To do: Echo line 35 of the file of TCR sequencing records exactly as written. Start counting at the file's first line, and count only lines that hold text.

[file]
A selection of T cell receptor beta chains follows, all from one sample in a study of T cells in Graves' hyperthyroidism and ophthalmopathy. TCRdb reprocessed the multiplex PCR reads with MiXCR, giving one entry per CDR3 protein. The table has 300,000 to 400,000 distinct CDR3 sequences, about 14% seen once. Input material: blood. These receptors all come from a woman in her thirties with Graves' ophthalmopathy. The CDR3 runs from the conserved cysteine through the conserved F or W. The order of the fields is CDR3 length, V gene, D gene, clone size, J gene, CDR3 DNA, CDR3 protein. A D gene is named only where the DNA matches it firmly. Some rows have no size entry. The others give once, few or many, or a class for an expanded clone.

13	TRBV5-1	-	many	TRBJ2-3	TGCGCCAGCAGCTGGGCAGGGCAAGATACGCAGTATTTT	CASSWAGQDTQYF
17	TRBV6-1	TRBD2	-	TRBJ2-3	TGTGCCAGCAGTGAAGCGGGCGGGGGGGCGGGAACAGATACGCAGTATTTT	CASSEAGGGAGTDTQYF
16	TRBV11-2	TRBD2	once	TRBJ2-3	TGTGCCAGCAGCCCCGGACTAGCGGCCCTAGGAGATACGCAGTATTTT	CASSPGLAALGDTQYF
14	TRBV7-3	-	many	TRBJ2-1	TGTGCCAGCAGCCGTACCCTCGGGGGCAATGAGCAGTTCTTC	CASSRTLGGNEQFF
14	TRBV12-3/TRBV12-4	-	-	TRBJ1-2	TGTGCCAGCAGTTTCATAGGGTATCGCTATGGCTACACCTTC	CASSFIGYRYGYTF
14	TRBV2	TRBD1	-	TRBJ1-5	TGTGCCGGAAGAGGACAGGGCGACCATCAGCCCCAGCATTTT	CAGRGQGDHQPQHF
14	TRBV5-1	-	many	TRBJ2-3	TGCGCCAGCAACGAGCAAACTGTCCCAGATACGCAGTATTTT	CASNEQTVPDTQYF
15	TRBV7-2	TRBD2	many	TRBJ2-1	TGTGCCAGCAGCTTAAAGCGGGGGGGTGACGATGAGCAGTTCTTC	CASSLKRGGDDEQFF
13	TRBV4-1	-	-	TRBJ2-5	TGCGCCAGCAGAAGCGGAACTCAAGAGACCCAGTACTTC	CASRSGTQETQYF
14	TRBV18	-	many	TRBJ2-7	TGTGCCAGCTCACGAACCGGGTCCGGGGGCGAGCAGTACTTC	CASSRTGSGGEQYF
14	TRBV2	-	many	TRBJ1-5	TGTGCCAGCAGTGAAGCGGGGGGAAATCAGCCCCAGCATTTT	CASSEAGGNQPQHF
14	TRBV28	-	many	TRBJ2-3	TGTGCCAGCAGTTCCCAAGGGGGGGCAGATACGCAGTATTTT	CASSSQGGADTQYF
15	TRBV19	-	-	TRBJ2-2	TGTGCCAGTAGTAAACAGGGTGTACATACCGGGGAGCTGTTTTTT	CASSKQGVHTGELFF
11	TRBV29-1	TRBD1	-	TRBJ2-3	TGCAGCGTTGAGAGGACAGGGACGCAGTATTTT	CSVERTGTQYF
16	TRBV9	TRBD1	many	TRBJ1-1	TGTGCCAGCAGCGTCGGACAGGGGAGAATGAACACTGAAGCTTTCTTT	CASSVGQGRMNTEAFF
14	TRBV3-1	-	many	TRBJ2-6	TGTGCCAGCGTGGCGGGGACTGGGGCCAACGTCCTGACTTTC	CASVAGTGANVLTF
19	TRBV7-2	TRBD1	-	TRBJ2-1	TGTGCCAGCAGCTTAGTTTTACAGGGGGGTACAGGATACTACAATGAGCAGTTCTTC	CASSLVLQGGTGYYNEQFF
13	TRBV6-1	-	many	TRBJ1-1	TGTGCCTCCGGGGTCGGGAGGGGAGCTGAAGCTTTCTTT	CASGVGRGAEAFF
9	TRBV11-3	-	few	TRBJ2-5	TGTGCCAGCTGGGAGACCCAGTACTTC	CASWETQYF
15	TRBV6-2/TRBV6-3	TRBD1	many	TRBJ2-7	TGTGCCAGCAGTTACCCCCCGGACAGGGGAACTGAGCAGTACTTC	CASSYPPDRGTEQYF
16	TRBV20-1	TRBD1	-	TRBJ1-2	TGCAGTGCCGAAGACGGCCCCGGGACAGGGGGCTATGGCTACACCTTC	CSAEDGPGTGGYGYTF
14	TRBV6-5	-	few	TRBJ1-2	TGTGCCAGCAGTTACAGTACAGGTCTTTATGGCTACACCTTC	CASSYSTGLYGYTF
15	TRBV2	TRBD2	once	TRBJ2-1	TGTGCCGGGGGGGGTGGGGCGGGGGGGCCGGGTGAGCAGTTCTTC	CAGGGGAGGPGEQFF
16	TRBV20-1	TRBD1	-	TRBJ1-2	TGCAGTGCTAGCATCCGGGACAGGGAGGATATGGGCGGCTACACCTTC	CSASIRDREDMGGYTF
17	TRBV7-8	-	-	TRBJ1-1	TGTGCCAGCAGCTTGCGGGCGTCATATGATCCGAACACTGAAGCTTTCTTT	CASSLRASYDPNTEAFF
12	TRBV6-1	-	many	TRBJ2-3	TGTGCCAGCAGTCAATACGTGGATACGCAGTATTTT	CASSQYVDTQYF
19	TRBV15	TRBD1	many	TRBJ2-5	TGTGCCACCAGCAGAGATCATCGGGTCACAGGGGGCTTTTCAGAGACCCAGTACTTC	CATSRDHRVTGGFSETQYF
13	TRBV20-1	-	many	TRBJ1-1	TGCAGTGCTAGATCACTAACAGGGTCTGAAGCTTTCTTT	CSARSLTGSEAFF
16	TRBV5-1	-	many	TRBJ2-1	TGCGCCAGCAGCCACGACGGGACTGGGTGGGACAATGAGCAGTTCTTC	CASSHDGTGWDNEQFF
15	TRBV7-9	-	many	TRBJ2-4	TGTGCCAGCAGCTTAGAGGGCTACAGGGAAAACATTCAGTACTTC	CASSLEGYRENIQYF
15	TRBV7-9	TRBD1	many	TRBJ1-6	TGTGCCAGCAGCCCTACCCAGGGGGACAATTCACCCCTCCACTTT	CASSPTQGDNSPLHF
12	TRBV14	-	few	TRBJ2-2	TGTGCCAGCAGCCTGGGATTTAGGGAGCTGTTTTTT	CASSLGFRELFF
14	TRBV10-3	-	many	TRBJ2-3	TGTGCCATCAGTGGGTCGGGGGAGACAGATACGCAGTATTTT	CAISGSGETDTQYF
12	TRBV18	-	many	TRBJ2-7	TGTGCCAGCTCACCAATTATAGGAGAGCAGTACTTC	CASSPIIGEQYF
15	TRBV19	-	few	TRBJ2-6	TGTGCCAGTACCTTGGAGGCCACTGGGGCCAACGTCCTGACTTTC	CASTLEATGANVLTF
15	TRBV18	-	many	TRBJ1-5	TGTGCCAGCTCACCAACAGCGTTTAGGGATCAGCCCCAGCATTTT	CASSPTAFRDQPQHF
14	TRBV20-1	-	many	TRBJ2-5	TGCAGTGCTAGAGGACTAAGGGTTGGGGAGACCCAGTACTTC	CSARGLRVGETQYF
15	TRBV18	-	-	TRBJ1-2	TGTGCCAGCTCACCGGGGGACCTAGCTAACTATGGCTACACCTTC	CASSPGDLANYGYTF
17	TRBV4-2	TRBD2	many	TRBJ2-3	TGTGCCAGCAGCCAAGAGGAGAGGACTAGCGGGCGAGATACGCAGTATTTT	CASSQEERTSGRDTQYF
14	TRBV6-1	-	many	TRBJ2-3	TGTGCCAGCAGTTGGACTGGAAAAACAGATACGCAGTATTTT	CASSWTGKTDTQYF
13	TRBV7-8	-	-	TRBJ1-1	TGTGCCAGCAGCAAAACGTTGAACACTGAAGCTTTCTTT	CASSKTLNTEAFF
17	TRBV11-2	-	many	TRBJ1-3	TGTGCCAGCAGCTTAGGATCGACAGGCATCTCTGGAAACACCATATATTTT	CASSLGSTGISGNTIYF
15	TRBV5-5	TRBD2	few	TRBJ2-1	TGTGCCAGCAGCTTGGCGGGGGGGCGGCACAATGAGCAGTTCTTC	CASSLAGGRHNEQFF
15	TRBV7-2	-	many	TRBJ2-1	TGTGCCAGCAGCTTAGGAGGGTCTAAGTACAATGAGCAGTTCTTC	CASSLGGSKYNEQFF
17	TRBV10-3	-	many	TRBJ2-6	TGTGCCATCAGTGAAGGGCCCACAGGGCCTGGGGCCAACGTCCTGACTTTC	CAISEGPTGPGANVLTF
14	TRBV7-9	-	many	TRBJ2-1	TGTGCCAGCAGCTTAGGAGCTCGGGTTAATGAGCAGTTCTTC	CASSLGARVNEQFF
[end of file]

12	TRBV18	-	many	TRBJ2-7	TGTGCCAGCTCACCAATTATAGGAGAGCAGTACTTC	CASSPIIGEQYF